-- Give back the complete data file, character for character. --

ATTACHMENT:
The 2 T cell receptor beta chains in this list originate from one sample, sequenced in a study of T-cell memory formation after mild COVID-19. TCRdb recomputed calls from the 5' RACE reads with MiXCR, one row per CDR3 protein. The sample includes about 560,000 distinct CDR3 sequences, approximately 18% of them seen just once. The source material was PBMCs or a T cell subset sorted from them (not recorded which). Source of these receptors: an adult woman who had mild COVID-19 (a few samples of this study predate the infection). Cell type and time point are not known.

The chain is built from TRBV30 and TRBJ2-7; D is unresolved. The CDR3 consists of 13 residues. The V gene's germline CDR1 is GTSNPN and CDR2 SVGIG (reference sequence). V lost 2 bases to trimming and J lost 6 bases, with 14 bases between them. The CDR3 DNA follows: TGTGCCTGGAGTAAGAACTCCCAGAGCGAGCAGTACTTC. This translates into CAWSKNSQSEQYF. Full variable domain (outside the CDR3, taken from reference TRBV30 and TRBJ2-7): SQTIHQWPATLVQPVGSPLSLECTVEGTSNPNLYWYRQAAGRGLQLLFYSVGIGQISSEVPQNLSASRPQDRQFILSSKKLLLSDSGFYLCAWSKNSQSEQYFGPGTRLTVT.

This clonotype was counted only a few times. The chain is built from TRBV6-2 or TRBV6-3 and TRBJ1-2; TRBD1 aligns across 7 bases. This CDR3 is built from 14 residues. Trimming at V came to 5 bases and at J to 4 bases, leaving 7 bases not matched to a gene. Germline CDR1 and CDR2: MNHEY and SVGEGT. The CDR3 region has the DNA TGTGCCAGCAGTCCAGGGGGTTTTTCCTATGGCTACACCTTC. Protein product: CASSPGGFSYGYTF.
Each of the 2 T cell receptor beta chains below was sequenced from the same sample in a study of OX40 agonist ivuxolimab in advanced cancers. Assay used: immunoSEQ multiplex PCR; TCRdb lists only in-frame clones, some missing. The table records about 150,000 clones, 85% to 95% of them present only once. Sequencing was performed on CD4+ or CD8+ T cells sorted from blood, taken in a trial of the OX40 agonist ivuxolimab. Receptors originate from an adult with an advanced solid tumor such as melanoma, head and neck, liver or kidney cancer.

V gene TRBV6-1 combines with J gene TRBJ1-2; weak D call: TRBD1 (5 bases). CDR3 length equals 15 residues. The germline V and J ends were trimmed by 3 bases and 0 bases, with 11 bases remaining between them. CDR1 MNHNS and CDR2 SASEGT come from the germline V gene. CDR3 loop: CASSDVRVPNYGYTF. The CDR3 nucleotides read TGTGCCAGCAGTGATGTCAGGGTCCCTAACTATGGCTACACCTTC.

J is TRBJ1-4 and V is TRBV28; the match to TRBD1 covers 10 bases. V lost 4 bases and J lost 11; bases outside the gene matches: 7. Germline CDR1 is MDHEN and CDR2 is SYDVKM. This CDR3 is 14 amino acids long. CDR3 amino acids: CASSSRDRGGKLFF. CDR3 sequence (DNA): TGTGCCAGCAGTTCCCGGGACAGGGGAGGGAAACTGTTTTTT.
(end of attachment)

The 2 T cell receptor beta chains in this list originate from one sample, sequenced in a study of T-cell memory formation after mild COVID-19. TCRdb recomputed calls from the 5' RACE reads with MiXCR, one row per CDR3 protein. The sample includes about 560,000 distinct CDR3 sequences, approximately 18% of them seen just once. The source material was PBMCs or a T cell subset sorted from them (not recorded which). Source of these receptors: an adult woman who had mild COVID-19 (a few samples of this study predate the infection). Cell type and time point are not known.

The chain is built from TRBV30 and TRBJ2-7; D is unresolved. The CDR3 consists of 13 residues. The V gene's germline CDR1 is GTSNPN and CDR2 SVGIG (reference sequence). V lost 2 bases to trimming and J lost 6 bases, with 14 bases between them. The CDR3 DNA follows: TGTGCCTGGAGTAAGAACTCCCAGAGCGAGCAGTACTTC. This translates into CAWSKNSQSEQYF. Full variable domain (outside the CDR3, taken from reference TRBV30 and TRBJ2-7): SQTIHQWPATLVQPVGSPLSLECTVEGTSNPNLYWYRQAAGRGLQLLFYSVGIGQISSEVPQNLSASRPQDRQFILSSKKLLLSDSGFYLCAWSKNSQSEQYFGPGTRLTVT.

This clonotype was counted only a few times. The chain is built from TRBV6-2 or TRBV6-3 and TRBJ1-2; TRBD1 aligns across 7 bases. This CDR3 is built from 14 residues. Trimming at V came to 5 bases and at J to 4 bases, leaving 7 bases not matched to a gene. Germline CDR1 and CDR2: MNHEY and SVGEGT. The CDR3 region has the DNA TGTGCCAGCAGTCCAGGGGGTTTTTCCTATGGCTACACCTTC. Protein product: CASSPGGFSYGYTF.
Each of the 2 T cell receptor beta chains below was sequenced from the same sample in a study of OX40 agonist ivuxolimab in advanced cancers. Assay used: immunoSEQ multiplex PCR; TCRdb lists only in-frame clones, some missing. The table records about 150,000 clones, 85% to 95% of them present only once. Sequencing was performed on CD4+ or CD8+ T cells sorted from blood, taken in a trial of the OX40 agonist ivuxolimab. Receptors originate from an adult with an advanced solid tumor such as melanoma, head and neck, liver or kidney cancer.

V gene TRBV6-1 combines with J gene TRBJ1-2; weak D call: TRBD1 (5 bases). CDR3 length equals 15 residues. The germline V and J ends were trimmed by 3 bases and 0 bases, with 11 bases remaining between them. CDR1 MNHNS and CDR2 SASEGT come from the germline V gene. CDR3 loop: CASSDVRVPNYGYTF. The CDR3 nucleotides read TGTGCCAGCAGTGATGTCAGGGTCCCTAACTATGGCTACACCTTC.

J is TRBJ1-4 and V is TRBV28; the match to TRBD1 covers 10 bases. V lost 4 bases and J lost 11; bases outside the gene matches: 7. Germline CDR1 is MDHEN and CDR2 is SYDVKM. This CDR3 is 14 amino acids long. CDR3 amino acids: CASSSRDRGGKLFF. CDR3 sequence (DNA): TGTGCCAGCAGTTCCCGGGACAGGGGAGGGAAACTGTTTTTT.